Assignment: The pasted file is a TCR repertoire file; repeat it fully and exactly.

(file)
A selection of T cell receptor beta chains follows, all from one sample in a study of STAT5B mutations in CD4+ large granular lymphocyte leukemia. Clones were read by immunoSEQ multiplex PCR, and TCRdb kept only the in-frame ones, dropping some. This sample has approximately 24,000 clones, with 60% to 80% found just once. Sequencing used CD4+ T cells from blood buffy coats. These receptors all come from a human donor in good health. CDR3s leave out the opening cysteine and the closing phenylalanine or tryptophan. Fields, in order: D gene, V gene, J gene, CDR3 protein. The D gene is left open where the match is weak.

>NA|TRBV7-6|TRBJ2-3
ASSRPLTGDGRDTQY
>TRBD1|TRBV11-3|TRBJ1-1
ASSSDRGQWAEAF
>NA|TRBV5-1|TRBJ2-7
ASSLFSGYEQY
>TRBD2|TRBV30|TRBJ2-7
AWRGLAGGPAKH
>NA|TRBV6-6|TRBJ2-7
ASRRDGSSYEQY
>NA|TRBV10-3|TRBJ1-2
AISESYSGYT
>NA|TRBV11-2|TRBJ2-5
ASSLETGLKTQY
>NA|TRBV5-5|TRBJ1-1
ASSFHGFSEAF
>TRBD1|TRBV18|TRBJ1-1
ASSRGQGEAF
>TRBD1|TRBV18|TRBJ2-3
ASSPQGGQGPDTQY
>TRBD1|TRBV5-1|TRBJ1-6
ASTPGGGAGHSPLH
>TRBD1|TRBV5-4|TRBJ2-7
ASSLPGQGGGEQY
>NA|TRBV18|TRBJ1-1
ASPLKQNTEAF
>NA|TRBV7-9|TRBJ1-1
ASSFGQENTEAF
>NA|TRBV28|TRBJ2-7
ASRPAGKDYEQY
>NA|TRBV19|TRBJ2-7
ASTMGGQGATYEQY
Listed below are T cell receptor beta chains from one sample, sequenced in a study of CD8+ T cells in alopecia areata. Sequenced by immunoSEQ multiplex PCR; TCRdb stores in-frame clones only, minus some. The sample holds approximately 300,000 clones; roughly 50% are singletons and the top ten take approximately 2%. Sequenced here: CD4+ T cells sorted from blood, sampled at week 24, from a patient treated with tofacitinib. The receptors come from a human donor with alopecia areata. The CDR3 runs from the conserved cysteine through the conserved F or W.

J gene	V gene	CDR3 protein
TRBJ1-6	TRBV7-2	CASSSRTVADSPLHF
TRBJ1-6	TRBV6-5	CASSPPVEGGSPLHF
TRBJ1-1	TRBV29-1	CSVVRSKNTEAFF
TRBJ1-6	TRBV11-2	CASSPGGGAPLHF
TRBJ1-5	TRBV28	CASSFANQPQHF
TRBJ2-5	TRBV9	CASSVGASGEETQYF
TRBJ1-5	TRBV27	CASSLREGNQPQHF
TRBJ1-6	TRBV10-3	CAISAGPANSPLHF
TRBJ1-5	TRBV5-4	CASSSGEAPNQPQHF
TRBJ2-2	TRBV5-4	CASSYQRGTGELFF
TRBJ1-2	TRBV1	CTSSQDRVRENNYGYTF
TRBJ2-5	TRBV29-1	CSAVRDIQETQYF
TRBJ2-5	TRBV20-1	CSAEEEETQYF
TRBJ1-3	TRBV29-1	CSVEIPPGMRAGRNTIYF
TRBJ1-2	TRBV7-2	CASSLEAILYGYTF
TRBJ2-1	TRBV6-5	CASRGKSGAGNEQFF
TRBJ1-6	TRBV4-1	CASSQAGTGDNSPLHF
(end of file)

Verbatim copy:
A selection of T cell receptor beta chains follows, all from one sample in a study of STAT5B mutations in CD4+ large granular lymphocyte leukemia. Clones were read by immunoSEQ multiplex PCR, and TCRdb kept only the in-frame ones, dropping some. This sample has approximately 24,000 clones, with 60% to 80% found just once. Sequencing used CD4+ T cells from blood buffy coats. These receptors all come from a human donor in good health. CDR3s leave out the opening cysteine and the closing phenylalanine or tryptophan. Fields, in order: D gene, V gene, J gene, CDR3 protein. The D gene is left open where the match is weak.

>NA|TRBV7-6|TRBJ2-3
ASSRPLTGDGRDTQY
>TRBD1|TRBV11-3|TRBJ1-1
ASSSDRGQWAEAF
>NA|TRBV5-1|TRBJ2-7
ASSLFSGYEQY
>TRBD2|TRBV30|TRBJ2-7
AWRGLAGGPAKH
>NA|TRBV6-6|TRBJ2-7
ASRRDGSSYEQY
>NA|TRBV10-3|TRBJ1-2
AISESYSGYT
>NA|TRBV11-2|TRBJ2-5
ASSLETGLKTQY
>NA|TRBV5-5|TRBJ1-1
ASSFHGFSEAF
>TRBD1|TRBV18|TRBJ1-1
ASSRGQGEAF
>TRBD1|TRBV18|TRBJ2-3
ASSPQGGQGPDTQY
>TRBD1|TRBV5-1|TRBJ1-6
ASTPGGGAGHSPLH
>TRBD1|TRBV5-4|TRBJ2-7
ASSLPGQGGGEQY
>NA|TRBV18|TRBJ1-1
ASPLKQNTEAF
>NA|TRBV7-9|TRBJ1-1
ASSFGQENTEAF
>NA|TRBV28|TRBJ2-7
ASRPAGKDYEQY
>NA|TRBV19|TRBJ2-7
ASTMGGQGATYEQY
Listed below are T cell receptor beta chains from one sample, sequenced in a study of CD8+ T cells in alopecia areata. Sequenced by immunoSEQ multiplex PCR; TCRdb stores in-frame clones only, minus some. The sample holds approximately 300,000 clones; roughly 50% are singletons and the top ten take approximately 2%. Sequenced here: CD4+ T cells sorted from blood, sampled at week 24, from a patient treated with tofacitinib. The receptors come from a human donor with alopecia areata. The CDR3 runs from the conserved cysteine through the conserved F or W.

J gene	V gene	CDR3 protein
TRBJ1-6	TRBV7-2	CASSSRTVADSPLHF
TRBJ1-6	TRBV6-5	CASSPPVEGGSPLHF
TRBJ1-1	TRBV29-1	CSVVRSKNTEAFF
TRBJ1-6	TRBV11-2	CASSPGGGAPLHF
TRBJ1-5	TRBV28	CASSFANQPQHF
TRBJ2-5	TRBV9	CASSVGASGEETQYF
TRBJ1-5	TRBV27	CASSLREGNQPQHF
TRBJ1-6	TRBV10-3	CAISAGPANSPLHF
TRBJ1-5	TRBV5-4	CASSSGEAPNQPQHF
TRBJ2-2	TRBV5-4	CASSYQRGTGELFF
TRBJ1-2	TRBV1	CTSSQDRVRENNYGYTF
TRBJ2-5	TRBV29-1	CSAVRDIQETQYF
TRBJ2-5	TRBV20-1	CSAEEEETQYF
TRBJ1-3	TRBV29-1	CSVEIPPGMRAGRNTIYF
TRBJ1-2	TRBV7-2	CASSLEAILYGYTF
TRBJ2-1	TRBV6-5	CASRGKSGAGNEQFF
TRBJ1-6	TRBV4-1	CASSQAGTGDNSPLHF